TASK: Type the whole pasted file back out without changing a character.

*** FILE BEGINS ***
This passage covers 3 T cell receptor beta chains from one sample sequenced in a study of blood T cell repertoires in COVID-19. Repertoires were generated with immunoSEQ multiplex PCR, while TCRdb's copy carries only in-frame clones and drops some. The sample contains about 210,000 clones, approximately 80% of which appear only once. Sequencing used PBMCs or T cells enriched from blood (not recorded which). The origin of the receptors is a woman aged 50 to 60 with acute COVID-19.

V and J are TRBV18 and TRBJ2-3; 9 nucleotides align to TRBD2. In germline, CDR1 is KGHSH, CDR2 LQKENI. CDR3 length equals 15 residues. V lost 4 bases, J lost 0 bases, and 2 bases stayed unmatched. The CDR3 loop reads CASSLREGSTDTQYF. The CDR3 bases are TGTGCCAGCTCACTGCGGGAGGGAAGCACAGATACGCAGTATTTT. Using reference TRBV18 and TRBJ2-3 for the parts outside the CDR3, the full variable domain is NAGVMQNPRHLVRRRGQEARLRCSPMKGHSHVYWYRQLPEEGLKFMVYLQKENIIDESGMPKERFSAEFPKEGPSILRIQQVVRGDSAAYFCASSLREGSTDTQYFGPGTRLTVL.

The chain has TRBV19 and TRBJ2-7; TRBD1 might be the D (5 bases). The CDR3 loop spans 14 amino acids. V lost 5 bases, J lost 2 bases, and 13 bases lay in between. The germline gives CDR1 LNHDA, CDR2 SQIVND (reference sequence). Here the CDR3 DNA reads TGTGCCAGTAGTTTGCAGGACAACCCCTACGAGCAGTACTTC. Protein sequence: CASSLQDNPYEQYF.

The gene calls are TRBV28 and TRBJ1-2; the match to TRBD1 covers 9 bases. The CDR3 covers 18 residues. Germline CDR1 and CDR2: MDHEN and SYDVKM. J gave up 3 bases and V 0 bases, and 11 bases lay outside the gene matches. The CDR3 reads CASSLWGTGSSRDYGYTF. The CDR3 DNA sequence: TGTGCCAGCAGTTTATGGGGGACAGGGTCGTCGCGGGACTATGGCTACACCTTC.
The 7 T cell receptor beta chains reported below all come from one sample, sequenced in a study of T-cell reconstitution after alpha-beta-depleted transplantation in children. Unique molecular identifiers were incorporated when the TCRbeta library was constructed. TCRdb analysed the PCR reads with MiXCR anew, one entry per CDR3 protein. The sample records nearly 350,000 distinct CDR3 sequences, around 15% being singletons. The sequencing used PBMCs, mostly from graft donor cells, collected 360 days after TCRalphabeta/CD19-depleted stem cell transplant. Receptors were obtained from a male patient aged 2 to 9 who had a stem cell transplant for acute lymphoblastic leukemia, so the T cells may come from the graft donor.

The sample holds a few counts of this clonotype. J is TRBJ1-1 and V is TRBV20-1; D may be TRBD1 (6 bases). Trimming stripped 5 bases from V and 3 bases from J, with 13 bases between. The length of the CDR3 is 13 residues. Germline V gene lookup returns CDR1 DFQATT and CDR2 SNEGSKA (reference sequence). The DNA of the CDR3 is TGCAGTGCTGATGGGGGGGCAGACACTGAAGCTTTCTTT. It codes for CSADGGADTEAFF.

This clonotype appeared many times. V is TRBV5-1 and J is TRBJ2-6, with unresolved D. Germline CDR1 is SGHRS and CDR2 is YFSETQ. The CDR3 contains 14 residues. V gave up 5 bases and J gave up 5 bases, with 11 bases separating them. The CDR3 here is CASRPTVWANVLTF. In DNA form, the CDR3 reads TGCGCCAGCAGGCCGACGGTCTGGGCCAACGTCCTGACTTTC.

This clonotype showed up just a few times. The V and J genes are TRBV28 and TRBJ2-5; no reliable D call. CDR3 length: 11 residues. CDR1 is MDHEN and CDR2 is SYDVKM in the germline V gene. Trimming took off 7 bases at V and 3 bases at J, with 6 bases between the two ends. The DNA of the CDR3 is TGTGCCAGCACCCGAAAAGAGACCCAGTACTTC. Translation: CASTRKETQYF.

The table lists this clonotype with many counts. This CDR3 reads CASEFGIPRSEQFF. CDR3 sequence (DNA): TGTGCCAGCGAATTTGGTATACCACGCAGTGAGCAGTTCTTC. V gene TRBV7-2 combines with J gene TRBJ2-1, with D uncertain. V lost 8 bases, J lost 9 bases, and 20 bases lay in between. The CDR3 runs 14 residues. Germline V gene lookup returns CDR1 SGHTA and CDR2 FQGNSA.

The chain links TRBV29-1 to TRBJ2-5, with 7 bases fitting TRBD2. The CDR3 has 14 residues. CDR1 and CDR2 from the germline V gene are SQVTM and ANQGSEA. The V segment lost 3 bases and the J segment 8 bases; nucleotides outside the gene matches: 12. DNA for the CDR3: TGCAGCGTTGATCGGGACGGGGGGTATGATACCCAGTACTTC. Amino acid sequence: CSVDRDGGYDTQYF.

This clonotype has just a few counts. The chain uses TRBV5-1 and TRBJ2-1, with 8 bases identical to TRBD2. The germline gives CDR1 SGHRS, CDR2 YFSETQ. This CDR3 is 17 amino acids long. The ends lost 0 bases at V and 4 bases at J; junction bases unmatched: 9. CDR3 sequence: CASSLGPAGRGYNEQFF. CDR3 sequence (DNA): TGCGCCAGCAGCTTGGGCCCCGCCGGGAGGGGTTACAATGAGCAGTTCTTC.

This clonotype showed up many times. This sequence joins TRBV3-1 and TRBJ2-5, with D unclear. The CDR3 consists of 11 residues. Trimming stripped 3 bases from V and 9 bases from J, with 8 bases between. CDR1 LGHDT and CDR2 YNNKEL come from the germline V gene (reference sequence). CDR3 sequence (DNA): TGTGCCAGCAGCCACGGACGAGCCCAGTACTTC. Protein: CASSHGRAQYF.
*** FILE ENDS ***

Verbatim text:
This passage covers 3 T cell receptor beta chains from one sample sequenced in a study of blood T cell repertoires in COVID-19. Repertoires were generated with immunoSEQ multiplex PCR, while TCRdb's copy carries only in-frame clones and drops some. The sample contains about 210,000 clones, approximately 80% of which appear only once. Sequencing used PBMCs or T cells enriched from blood (not recorded which). The origin of the receptors is a woman aged 50 to 60 with acute COVID-19.

V and J are TRBV18 and TRBJ2-3; 9 nucleotides align to TRBD2. In germline, CDR1 is KGHSH, CDR2 LQKENI. CDR3 length equals 15 residues. V lost 4 bases, J lost 0 bases, and 2 bases stayed unmatched. The CDR3 loop reads CASSLREGSTDTQYF. The CDR3 bases are TGTGCCAGCTCACTGCGGGAGGGAAGCACAGATACGCAGTATTTT. Using reference TRBV18 and TRBJ2-3 for the parts outside the CDR3, the full variable domain is NAGVMQNPRHLVRRRGQEARLRCSPMKGHSHVYWYRQLPEEGLKFMVYLQKENIIDESGMPKERFSAEFPKEGPSILRIQQVVRGDSAAYFCASSLREGSTDTQYFGPGTRLTVL.

The chain has TRBV19 and TRBJ2-7; TRBD1 might be the D (5 bases). The CDR3 loop spans 14 amino acids. V lost 5 bases, J lost 2 bases, and 13 bases lay in between. The germline gives CDR1 LNHDA, CDR2 SQIVND (reference sequence). Here the CDR3 DNA reads TGTGCCAGTAGTTTGCAGGACAACCCCTACGAGCAGTACTTC. Protein sequence: CASSLQDNPYEQYF.

The gene calls are TRBV28 and TRBJ1-2; the match to TRBD1 covers 9 bases. The CDR3 covers 18 residues. Germline CDR1 and CDR2: MDHEN and SYDVKM. J gave up 3 bases and V 0 bases, and 11 bases lay outside the gene matches. The CDR3 reads CASSLWGTGSSRDYGYTF. The CDR3 DNA sequence: TGTGCCAGCAGTTTATGGGGGACAGGGTCGTCGCGGGACTATGGCTACACCTTC.
The 7 T cell receptor beta chains reported below all come from one sample, sequenced in a study of T-cell reconstitution after alpha-beta-depleted transplantation in children. Unique molecular identifiers were incorporated when the TCRbeta library was constructed. TCRdb analysed the PCR reads with MiXCR anew, one entry per CDR3 protein. The sample records nearly 350,000 distinct CDR3 sequences, around 15% being singletons. The sequencing used PBMCs, mostly from graft donor cells, collected 360 days after TCRalphabeta/CD19-depleted stem cell transplant. Receptors were obtained from a male patient aged 2 to 9 who had a stem cell transplant for acute lymphoblastic leukemia, so the T cells may come from the graft donor.

The sample holds a few counts of this clonotype. J is TRBJ1-1 and V is TRBV20-1; D may be TRBD1 (6 bases). Trimming stripped 5 bases from V and 3 bases from J, with 13 bases between. The length of the CDR3 is 13 residues. Germline V gene lookup returns CDR1 DFQATT and CDR2 SNEGSKA (reference sequence). The DNA of the CDR3 is TGCAGTGCTGATGGGGGGGCAGACACTGAAGCTTTCTTT. It codes for CSADGGADTEAFF.

This clonotype appeared many times. V is TRBV5-1 and J is TRBJ2-6, with unresolved D. Germline CDR1 is SGHRS and CDR2 is YFSETQ. The CDR3 contains 14 residues. V gave up 5 bases and J gave up 5 bases, with 11 bases separating them. The CDR3 here is CASRPTVWANVLTF. In DNA form, the CDR3 reads TGCGCCAGCAGGCCGACGGTCTGGGCCAACGTCCTGACTTTC.

This clonotype showed up just a few times. The V and J genes are TRBV28 and TRBJ2-5; no reliable D call. CDR3 length: 11 residues. CDR1 is MDHEN and CDR2 is SYDVKM in the germline V gene. Trimming took off 7 bases at V and 3 bases at J, with 6 bases between the two ends. The DNA of the CDR3 is TGTGCCAGCACCCGAAAAGAGACCCAGTACTTC. Translation: CASTRKETQYF.

The table lists this clonotype with many counts. This CDR3 reads CASEFGIPRSEQFF. CDR3 sequence (DNA): TGTGCCAGCGAATTTGGTATACCACGCAGTGAGCAGTTCTTC. V gene TRBV7-2 combines with J gene TRBJ2-1, with D uncertain. V lost 8 bases, J lost 9 bases, and 20 bases lay in between. The CDR3 runs 14 residues. Germline V gene lookup returns CDR1 SGHTA and CDR2 FQGNSA.

The chain links TRBV29-1 to TRBJ2-5, with 7 bases fitting TRBD2. The CDR3 has 14 residues. CDR1 and CDR2 from the germline V gene are SQVTM and ANQGSEA. The V segment lost 3 bases and the J segment 8 bases; nucleotides outside the gene matches: 12. DNA for the CDR3: TGCAGCGTTGATCGGGACGGGGGGTATGATACCCAGTACTTC. Amino acid sequence: CSVDRDGGYDTQYF.

This clonotype has just a few counts. The chain uses TRBV5-1 and TRBJ2-1, with 8 bases identical to TRBD2. The germline gives CDR1 SGHRS, CDR2 YFSETQ. This CDR3 is 17 amino acids long. The ends lost 0 bases at V and 4 bases at J; junction bases unmatched: 9. CDR3 sequence: CASSLGPAGRGYNEQFF. CDR3 sequence (DNA): TGCGCCAGCAGCTTGGGCCCCGCCGGGAGGGGTTACAATGAGCAGTTCTTC.

This clonotype showed up many times. This sequence joins TRBV3-1 and TRBJ2-5, with D unclear. The CDR3 consists of 11 residues. Trimming stripped 3 bases from V and 9 bases from J, with 8 bases between. CDR1 LGHDT and CDR2 YNNKEL come from the germline V gene (reference sequence). CDR3 sequence (DNA): TGTGCCAGCAGCCACGGACGAGCCCAGTACTTC. Protein: CASSHGRAQYF.